But ask him why he took on this film, and Nana says, “Mujhe laga ke iss film ke zariye main bahut kuch keh sakta hoon. I am happy I did it. This is not an entertaining film, lekin yeh film aapko zaroor sochne pe majboor karegi. And I like such hard-hitting films.”
For Ramu, the toughest part was collating all the data. “As a filmmaker, I was really attracted to this event. It was devastating. But when I went there three days after the event, I went just as an observer. I had no intention of making a film for the simple reason that at that time, I had no knowledge of what the incident was about. Two-and-half-years later, when the investigations were completed and all the information was put out in public domain, I had a chance to interact with the officers who investigated the case. Through them, I managed to get to some eyewitnesses. I went and interviewed them, and through the course of their narratives, I got an idea of how to structure the screenplay of my film.”
Did he ask any of the witnesses to act in his film? “Leopold Cafe owner, Farzad More >
Vickey Lalwani (MUMBAI MIRROR; February 28, 2013)
Ram Gopal Varma is known for his ingenuous ways of grabbing eyeballs. And his film on 26/11 has been an example of how the filmmaker has often flirted with controversy.
Mirror has learnt that RGV’s plans to stir up a storm before the release of his film, was foiled by wary members of the State home ministry. Last week, the filmmaker had organised a screening for the Home Minister R R Patil, Commissioner of Police Satyapal Singh and other senior cops. More than take their opinion, he was perhaps hopeful of ruffling a few feathers to his advantage.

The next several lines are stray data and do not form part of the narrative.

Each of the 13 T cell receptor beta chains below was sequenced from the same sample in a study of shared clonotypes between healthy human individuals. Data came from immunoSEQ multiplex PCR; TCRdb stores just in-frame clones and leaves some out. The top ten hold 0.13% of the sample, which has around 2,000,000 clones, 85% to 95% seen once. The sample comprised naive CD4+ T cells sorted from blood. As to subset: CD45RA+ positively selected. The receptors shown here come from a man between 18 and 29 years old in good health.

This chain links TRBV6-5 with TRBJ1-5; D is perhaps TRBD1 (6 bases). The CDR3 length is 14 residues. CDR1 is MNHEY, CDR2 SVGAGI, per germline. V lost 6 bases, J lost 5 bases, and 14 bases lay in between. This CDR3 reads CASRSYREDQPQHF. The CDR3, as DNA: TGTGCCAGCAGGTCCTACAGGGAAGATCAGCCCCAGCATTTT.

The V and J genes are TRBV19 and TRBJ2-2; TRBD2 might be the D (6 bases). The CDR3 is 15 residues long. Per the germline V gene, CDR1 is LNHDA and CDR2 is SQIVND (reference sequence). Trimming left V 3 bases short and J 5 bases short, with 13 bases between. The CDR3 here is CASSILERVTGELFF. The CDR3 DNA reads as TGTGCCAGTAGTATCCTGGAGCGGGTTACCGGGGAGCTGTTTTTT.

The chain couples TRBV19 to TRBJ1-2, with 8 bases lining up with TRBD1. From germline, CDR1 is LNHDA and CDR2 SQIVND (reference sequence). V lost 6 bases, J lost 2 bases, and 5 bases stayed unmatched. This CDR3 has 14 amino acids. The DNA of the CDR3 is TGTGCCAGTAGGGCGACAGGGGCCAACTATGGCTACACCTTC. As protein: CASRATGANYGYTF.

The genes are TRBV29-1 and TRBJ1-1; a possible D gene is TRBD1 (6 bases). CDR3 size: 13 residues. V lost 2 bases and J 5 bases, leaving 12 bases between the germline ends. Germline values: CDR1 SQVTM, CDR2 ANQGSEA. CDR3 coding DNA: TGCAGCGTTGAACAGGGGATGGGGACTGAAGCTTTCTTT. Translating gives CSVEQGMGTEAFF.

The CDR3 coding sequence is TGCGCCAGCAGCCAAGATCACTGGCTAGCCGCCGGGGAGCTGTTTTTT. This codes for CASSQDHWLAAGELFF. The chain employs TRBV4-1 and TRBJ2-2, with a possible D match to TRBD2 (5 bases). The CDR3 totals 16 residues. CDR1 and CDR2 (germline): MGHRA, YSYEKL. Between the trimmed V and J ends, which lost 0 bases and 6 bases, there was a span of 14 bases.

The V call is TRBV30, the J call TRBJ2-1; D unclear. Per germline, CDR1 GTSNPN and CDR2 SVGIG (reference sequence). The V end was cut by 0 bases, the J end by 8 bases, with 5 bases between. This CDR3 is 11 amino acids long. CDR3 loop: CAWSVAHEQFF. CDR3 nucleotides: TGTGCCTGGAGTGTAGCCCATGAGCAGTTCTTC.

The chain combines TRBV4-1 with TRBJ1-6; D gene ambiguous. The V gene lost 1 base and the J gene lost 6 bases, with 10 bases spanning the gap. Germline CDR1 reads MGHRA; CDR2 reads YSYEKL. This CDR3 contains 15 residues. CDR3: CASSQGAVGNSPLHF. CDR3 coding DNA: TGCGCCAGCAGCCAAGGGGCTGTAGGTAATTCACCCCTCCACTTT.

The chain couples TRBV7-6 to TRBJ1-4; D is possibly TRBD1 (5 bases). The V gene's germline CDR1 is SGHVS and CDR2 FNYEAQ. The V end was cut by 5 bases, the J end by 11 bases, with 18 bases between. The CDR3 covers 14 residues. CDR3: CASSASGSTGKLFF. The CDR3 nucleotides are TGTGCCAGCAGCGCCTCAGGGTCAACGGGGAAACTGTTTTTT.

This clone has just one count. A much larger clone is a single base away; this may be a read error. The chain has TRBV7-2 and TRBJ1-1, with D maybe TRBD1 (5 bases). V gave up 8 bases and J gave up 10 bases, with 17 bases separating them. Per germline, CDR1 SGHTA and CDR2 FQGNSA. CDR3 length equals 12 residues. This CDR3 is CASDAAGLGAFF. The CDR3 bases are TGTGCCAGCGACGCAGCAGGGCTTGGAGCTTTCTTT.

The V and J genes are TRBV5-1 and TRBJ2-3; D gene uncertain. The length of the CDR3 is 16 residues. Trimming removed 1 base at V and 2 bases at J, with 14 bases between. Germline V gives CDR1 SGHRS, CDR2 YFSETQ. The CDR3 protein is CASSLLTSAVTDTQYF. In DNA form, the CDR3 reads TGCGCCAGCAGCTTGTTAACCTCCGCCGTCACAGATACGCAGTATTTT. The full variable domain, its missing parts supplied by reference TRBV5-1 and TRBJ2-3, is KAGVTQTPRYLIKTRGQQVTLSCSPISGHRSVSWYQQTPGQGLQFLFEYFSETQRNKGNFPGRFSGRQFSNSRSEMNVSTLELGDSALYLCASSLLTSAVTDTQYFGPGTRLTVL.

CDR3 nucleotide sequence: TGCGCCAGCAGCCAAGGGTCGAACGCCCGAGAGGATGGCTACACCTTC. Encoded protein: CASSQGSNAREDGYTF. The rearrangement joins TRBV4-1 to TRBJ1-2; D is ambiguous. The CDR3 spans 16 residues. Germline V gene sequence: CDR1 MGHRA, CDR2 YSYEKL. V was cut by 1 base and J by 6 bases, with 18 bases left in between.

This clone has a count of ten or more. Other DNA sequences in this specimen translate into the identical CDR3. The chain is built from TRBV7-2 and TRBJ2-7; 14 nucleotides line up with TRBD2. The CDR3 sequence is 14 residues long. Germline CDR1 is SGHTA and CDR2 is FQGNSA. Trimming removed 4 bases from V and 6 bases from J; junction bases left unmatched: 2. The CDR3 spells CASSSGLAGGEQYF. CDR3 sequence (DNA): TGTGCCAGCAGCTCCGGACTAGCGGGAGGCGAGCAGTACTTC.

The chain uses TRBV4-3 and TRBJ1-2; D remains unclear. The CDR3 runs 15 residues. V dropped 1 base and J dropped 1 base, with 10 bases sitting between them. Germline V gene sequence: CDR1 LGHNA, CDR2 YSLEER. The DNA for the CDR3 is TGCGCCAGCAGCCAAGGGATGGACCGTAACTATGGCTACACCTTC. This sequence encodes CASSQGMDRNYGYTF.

Some of his invitees, including R R Patil, turned down the offer to watch the controversial film, while others were undecided. “Ever since his infamous terror tour of the Taj with the Late Vilasrao Deshmukh, people are cautious about being associated with him. And in order to convince them all, RGV sent Nana Patekar as his emissary, to do the needful,” said a source close to the development. Nana, who enjoys considerable currency among the police department, tried his best to woo them. In fact, his charm did work to a great extent, and some of the invitees decided to watch the film.
“They agreed to come for the screening, but on one condition – Ramu would have to stay away from the venue. No one wanted to be photographed with him,” added the source. Moreover, when word reached the party high command that some senior cops and secretaries were perhaps inclined towards accepting More >
Nana Patekar rues that films with strong social messages are lost on today’s moviegoers
Asira Tarannum (MID-DAY; February 20, 2013)